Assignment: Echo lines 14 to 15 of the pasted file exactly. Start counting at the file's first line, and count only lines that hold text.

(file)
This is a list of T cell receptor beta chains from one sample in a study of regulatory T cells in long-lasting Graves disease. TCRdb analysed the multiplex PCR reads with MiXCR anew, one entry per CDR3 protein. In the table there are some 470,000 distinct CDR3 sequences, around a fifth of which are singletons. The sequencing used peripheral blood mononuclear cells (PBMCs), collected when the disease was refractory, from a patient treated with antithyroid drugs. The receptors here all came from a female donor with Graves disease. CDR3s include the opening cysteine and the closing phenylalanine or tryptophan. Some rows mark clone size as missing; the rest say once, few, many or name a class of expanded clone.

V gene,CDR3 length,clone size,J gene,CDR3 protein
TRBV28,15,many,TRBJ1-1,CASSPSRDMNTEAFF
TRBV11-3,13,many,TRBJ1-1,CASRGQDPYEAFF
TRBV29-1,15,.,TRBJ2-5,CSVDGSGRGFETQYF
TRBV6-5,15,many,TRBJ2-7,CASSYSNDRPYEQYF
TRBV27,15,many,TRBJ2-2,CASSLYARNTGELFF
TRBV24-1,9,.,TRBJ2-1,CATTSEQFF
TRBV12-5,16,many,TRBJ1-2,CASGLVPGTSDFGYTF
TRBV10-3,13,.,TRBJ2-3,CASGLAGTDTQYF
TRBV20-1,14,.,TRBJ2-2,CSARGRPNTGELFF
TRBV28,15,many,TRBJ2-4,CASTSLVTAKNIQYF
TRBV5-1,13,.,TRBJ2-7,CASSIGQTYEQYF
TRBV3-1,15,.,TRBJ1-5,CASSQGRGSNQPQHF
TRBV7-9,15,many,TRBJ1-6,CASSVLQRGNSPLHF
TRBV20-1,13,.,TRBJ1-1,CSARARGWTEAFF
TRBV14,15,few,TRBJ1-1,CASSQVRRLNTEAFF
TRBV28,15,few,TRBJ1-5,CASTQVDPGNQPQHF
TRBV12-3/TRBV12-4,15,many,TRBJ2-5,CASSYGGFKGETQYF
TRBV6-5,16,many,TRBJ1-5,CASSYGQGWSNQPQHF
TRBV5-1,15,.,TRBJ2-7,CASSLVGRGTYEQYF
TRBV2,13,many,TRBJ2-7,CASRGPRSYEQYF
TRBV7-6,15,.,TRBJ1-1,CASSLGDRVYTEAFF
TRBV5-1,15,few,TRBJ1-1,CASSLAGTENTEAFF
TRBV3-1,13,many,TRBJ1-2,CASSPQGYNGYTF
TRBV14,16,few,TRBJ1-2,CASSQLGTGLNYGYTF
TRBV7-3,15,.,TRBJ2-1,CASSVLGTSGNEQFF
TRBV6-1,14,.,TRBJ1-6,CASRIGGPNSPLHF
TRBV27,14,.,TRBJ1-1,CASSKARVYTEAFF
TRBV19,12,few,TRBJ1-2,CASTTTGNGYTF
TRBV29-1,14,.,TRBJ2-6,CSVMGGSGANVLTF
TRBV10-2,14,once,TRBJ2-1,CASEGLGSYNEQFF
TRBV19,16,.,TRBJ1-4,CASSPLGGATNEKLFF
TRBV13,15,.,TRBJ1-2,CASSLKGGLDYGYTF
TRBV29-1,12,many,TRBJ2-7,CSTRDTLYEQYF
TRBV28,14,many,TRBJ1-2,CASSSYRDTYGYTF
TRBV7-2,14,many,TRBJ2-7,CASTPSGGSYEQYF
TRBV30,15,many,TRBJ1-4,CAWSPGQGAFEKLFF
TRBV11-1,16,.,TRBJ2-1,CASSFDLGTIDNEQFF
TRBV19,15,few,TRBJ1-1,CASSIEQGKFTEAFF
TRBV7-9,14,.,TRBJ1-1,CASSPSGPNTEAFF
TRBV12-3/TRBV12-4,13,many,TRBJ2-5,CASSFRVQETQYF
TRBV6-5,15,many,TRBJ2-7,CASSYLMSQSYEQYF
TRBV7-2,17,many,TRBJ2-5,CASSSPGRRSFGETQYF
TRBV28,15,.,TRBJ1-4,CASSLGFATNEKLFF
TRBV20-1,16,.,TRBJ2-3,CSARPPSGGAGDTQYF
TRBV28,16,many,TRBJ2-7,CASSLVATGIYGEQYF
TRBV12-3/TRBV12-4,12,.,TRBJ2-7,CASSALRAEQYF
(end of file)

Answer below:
TRBV3-1,15,.,TRBJ1-5,CASSQGRGSNQPQHF
TRBV7-9,15,many,TRBJ1-6,CASSVLQRGNSPLHF